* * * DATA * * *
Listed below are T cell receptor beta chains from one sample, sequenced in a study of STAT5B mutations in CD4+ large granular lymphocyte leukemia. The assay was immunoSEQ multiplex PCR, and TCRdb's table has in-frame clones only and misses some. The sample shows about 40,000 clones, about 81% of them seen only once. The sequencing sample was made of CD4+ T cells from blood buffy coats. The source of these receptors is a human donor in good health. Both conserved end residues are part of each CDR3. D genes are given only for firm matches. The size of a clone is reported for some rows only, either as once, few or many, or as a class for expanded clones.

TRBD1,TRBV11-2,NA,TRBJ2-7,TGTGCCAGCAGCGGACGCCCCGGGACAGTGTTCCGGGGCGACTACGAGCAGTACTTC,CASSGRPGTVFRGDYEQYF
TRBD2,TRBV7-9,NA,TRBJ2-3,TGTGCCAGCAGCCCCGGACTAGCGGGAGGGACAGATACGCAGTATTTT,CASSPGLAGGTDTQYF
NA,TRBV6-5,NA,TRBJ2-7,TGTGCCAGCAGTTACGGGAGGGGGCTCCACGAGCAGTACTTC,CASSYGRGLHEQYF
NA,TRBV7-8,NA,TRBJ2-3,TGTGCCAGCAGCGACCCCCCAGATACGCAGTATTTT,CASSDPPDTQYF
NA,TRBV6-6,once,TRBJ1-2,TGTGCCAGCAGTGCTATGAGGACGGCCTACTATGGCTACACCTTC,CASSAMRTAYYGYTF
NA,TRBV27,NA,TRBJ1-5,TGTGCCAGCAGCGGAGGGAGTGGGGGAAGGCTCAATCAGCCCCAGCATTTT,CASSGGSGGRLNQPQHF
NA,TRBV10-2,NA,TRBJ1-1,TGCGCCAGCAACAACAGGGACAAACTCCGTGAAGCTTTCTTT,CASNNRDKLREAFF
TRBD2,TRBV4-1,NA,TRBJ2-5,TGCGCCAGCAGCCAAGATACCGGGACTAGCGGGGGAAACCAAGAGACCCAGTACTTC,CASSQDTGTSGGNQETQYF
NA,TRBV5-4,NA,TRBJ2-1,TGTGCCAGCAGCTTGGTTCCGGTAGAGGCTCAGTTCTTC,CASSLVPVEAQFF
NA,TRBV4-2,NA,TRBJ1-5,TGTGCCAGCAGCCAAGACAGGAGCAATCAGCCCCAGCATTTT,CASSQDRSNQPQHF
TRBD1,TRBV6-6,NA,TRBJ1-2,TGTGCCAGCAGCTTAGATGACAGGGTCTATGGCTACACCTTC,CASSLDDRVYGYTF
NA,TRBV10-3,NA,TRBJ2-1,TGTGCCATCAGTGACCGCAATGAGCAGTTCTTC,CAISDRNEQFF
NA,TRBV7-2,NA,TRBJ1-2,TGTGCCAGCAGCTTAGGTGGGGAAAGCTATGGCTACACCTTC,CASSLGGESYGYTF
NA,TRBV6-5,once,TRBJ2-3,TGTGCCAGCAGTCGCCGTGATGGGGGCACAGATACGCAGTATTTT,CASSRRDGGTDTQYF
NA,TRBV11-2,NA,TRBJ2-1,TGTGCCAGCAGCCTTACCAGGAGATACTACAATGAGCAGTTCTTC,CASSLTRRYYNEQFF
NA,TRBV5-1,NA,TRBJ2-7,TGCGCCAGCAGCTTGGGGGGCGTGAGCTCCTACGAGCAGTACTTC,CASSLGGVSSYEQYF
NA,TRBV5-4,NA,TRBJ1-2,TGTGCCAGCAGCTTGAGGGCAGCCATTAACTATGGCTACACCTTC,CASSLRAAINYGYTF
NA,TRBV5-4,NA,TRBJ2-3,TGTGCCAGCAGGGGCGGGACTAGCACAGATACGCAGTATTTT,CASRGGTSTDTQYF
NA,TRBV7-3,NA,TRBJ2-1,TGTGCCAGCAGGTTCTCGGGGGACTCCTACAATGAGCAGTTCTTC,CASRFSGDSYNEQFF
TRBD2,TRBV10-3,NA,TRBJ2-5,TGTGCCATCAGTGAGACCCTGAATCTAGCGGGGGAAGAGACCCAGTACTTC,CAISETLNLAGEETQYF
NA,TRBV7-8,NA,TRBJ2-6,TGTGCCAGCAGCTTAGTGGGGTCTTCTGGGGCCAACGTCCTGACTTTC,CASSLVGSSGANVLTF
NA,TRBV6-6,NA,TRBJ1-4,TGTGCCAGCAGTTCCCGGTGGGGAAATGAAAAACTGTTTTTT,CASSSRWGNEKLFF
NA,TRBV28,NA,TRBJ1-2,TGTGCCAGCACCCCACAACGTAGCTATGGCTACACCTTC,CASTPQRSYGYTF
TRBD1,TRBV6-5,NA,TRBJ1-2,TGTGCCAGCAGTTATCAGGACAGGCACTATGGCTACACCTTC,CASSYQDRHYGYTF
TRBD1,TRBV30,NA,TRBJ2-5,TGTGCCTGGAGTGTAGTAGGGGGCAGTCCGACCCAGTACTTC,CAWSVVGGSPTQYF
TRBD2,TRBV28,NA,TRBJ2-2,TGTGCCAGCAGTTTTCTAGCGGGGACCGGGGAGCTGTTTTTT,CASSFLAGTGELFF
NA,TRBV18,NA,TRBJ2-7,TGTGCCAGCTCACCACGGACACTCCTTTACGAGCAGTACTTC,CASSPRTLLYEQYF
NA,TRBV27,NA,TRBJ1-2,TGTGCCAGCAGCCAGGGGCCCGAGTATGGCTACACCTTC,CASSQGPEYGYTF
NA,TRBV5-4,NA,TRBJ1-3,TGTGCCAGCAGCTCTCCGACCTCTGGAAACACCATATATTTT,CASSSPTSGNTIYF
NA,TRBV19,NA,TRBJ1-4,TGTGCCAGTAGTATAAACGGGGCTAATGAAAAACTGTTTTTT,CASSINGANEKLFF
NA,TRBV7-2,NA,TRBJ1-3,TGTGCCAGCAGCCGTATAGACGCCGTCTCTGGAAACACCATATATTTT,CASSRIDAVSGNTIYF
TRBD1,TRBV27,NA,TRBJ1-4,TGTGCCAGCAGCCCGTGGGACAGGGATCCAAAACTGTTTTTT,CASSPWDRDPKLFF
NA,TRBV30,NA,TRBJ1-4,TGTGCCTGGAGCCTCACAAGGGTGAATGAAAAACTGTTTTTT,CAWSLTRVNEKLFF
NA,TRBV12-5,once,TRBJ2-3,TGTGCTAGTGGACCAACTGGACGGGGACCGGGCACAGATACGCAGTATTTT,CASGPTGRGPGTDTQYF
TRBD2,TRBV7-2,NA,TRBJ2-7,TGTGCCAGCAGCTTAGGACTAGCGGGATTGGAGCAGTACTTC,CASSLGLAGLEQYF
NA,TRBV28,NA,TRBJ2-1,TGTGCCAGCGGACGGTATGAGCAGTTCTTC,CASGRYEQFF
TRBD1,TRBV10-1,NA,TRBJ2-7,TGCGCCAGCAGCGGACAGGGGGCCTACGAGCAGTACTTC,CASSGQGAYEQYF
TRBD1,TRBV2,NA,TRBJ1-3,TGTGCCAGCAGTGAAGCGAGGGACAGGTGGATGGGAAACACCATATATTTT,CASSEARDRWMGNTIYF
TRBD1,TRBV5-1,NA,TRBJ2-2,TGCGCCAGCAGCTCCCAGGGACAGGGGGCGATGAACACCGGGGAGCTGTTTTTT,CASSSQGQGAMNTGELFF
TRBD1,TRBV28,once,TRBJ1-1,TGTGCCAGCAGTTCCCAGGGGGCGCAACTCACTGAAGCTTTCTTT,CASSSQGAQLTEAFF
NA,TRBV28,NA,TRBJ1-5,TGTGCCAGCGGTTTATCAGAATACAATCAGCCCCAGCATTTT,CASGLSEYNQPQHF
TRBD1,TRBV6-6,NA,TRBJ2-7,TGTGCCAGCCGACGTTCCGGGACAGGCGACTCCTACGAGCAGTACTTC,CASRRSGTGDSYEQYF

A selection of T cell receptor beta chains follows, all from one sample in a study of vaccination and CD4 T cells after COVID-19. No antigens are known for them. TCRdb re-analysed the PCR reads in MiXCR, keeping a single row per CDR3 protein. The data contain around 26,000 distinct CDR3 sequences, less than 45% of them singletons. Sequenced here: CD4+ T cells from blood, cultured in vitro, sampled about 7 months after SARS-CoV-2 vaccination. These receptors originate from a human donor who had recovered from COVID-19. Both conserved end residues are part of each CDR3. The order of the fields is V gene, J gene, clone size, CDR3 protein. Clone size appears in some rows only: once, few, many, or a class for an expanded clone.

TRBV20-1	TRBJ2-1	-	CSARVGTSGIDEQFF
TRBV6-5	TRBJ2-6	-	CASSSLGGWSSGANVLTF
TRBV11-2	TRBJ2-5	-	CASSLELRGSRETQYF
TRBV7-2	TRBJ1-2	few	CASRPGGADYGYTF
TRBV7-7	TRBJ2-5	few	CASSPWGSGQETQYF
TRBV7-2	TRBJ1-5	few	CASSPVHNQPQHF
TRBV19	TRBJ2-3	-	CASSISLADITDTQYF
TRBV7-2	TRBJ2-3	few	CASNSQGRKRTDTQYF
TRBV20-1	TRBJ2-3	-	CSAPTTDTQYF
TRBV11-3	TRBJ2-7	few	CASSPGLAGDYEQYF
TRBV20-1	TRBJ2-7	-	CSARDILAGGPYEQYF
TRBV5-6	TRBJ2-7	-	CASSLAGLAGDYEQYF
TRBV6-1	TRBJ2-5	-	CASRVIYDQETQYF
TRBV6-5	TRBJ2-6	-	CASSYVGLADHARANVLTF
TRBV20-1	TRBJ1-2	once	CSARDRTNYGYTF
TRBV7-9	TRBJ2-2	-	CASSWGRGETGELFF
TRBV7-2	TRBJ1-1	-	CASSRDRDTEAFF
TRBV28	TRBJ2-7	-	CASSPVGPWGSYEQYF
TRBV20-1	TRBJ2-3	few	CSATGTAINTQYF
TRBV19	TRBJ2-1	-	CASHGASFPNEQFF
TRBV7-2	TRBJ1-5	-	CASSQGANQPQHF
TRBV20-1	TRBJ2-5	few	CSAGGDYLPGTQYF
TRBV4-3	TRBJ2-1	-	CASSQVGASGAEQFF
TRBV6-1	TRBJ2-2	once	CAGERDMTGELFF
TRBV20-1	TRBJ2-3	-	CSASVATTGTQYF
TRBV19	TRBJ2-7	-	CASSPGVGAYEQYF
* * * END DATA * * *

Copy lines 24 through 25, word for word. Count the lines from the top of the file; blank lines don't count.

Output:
NA,TRBV28,NA,TRBJ1-2,TGTGCCAGCACCCCACAACGTAGCTATGGCTACACCTTC,CASTPQRSYGYTF
TRBD1,TRBV6-5,NA,TRBJ1-2,TGTGCCAGCAGTTATCAGGACAGGCACTATGGCTACACCTTC,CASSYQDRHYGYTF